Life insurance

Why did my universal life premium change?

Every year, some owners of Universal Life policies receive a notice from their insurance company that their policy will cancel if they do not increase their payment. They are concerned because they did not think their payment was ever supposed to increase. However, that isn’t always the case.

A Flexible Premium Adjustable Life Insurance policy is commonly referred to as a Universal Life policy. A simple way to think of a Universal Life policy is to think of it as a “bucket.” The bucket fills up with money, or cash value, by premium payments you make, and interest credited to you from your insurance company. Money is taken out of the bucket by the cost of insurance and the expense charges of the policy.
 
As an example, say you start your policy at age 25, and you pay $50 a month, which is dumped into your bucket. Your cost of insurance at age 25 is only $6 per month and the expense charges are $4. So, after the $10 is deducted, $40 stays in your bucket. As you get older, the internal cost of insurance continues to increase, but ideally you are able to pay the same $50 per month, because your bucket filled with cash value pays the difference. Using the same example, you are now 65 years old and pay the same $50 a month, which is dumped into your bucket. The cost of insurance now is $75 per month, and the expense charges are still $4. The additional $29 needed for that month’s payment is taken from the cash value, or the money in the bucket. At this point, the $50 is less than the true cost of insurance causing the policy’s cash value to decrease.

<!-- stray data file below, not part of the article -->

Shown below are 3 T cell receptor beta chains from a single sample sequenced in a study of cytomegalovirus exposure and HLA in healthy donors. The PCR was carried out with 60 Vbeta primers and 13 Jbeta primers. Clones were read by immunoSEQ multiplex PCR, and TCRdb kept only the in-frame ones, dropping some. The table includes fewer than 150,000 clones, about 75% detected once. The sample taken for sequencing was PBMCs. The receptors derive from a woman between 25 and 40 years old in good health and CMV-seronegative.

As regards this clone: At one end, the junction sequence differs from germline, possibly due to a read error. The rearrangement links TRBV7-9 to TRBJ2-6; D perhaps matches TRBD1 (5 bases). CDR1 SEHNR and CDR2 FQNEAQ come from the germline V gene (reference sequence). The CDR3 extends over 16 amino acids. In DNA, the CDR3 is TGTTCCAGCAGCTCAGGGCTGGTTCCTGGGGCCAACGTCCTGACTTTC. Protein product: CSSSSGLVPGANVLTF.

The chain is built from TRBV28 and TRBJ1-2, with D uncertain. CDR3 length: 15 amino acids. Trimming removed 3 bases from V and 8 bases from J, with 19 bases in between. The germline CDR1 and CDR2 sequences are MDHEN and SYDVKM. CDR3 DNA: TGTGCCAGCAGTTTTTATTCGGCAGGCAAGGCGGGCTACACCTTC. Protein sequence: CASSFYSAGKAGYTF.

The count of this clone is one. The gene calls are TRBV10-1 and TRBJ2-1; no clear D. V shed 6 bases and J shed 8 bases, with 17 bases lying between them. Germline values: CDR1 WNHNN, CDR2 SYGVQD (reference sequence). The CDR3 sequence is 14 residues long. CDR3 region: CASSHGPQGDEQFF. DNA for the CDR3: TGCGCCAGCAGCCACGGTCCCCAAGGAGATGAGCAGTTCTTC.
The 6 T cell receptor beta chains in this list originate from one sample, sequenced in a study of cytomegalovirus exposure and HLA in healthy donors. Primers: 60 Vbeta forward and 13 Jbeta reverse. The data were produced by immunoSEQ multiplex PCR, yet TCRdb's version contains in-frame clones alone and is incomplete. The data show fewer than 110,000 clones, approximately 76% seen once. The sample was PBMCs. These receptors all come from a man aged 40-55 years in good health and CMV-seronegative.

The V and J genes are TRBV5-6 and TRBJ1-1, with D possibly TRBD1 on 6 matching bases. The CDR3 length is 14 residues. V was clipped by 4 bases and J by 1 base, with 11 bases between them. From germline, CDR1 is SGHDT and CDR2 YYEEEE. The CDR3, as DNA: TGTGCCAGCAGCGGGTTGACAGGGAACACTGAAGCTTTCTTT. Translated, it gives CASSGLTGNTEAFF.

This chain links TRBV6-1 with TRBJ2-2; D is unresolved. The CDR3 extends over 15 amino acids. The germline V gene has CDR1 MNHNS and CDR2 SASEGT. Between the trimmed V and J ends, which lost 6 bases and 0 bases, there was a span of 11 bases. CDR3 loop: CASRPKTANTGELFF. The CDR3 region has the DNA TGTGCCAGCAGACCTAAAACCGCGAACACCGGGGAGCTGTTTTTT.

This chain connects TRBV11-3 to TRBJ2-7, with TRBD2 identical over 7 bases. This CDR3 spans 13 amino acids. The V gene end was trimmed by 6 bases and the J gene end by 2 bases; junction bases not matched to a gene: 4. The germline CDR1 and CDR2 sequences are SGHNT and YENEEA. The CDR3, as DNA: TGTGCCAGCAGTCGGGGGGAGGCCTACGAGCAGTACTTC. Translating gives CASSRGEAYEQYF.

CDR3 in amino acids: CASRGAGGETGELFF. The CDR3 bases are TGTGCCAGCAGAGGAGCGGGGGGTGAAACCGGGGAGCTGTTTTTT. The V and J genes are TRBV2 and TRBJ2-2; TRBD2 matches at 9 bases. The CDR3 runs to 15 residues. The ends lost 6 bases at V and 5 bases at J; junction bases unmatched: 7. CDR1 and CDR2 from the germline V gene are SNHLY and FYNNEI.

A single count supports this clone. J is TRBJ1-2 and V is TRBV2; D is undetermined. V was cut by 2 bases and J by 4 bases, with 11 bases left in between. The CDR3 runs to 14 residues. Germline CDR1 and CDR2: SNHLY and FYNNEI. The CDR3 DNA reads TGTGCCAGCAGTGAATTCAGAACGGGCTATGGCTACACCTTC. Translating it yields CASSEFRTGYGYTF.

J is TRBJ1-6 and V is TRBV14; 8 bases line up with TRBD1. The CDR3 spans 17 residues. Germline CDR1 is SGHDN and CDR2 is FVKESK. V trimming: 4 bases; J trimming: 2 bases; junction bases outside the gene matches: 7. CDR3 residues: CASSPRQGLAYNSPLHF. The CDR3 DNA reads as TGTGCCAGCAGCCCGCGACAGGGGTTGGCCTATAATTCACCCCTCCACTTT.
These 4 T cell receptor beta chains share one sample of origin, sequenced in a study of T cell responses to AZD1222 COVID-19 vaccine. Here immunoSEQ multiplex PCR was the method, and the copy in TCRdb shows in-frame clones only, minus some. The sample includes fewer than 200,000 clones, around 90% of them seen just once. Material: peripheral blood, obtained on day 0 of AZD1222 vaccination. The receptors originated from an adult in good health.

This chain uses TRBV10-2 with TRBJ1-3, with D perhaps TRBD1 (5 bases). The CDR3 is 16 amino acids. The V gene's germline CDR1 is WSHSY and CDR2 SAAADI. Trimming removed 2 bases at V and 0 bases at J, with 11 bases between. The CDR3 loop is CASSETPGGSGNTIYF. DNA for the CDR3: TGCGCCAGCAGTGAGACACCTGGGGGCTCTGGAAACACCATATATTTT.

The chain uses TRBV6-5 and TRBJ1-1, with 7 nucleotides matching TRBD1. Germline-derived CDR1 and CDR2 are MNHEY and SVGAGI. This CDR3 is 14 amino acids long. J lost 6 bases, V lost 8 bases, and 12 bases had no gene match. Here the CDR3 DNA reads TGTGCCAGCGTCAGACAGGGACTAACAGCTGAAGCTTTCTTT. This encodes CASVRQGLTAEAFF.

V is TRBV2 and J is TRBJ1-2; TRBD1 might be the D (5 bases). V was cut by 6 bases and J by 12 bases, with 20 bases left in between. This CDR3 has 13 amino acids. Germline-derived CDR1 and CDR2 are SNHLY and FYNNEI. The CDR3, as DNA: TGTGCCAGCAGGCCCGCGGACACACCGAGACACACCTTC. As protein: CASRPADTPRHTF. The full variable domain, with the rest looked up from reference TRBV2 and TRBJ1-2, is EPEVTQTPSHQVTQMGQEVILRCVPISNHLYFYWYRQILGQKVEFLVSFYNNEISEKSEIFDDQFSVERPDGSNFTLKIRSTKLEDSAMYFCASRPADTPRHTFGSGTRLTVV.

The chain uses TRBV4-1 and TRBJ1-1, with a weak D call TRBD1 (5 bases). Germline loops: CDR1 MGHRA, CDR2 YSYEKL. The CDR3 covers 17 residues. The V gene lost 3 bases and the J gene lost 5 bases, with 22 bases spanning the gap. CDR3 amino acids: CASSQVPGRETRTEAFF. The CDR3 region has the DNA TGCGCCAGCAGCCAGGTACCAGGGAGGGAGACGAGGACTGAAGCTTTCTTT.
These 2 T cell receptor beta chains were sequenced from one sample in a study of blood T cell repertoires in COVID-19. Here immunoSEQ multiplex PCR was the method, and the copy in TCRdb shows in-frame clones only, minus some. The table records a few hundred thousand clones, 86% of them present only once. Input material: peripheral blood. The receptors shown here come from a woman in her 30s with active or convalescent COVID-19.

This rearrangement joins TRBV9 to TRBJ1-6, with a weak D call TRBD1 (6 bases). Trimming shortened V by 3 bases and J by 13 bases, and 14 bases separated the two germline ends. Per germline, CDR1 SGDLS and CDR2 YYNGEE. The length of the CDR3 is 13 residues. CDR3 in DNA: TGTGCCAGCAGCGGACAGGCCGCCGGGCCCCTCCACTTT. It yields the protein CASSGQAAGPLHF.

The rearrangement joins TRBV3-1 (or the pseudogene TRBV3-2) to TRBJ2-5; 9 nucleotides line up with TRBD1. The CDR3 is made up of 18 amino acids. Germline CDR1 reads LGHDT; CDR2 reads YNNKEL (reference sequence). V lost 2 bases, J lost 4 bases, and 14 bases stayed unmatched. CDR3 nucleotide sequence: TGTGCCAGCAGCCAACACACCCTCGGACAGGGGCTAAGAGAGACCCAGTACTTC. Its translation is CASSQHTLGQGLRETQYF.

It is common for your insurance company to come up with the monthly premium by estimating what payment would provide coverage to age 100 without depleting the cash value. This premium will never be exact, however, because insurance companies can only make educated predictions on future interest rates, based on history and current data. There are also other factors that could cause the bucket to prematurely run out of money. Examples include not making premium payments for a period of time, withdrawing some of the cash value, taking loans against the policy, or increasing the coverage but not the premium.   

The best way to protect your Universal Life policy is to review your annual statement with your agent or insurance company. This way, you can adjust your premium by small amounts along the way if needed, and avoid your policy being in danger of cancellation or in need of a large sum of money.  

If you have questions or concerns about your Universal Life policy, you can reach a consumer advocate at 1-888-877-4894 (toll-free) or at cp.ins@oregon.gov​.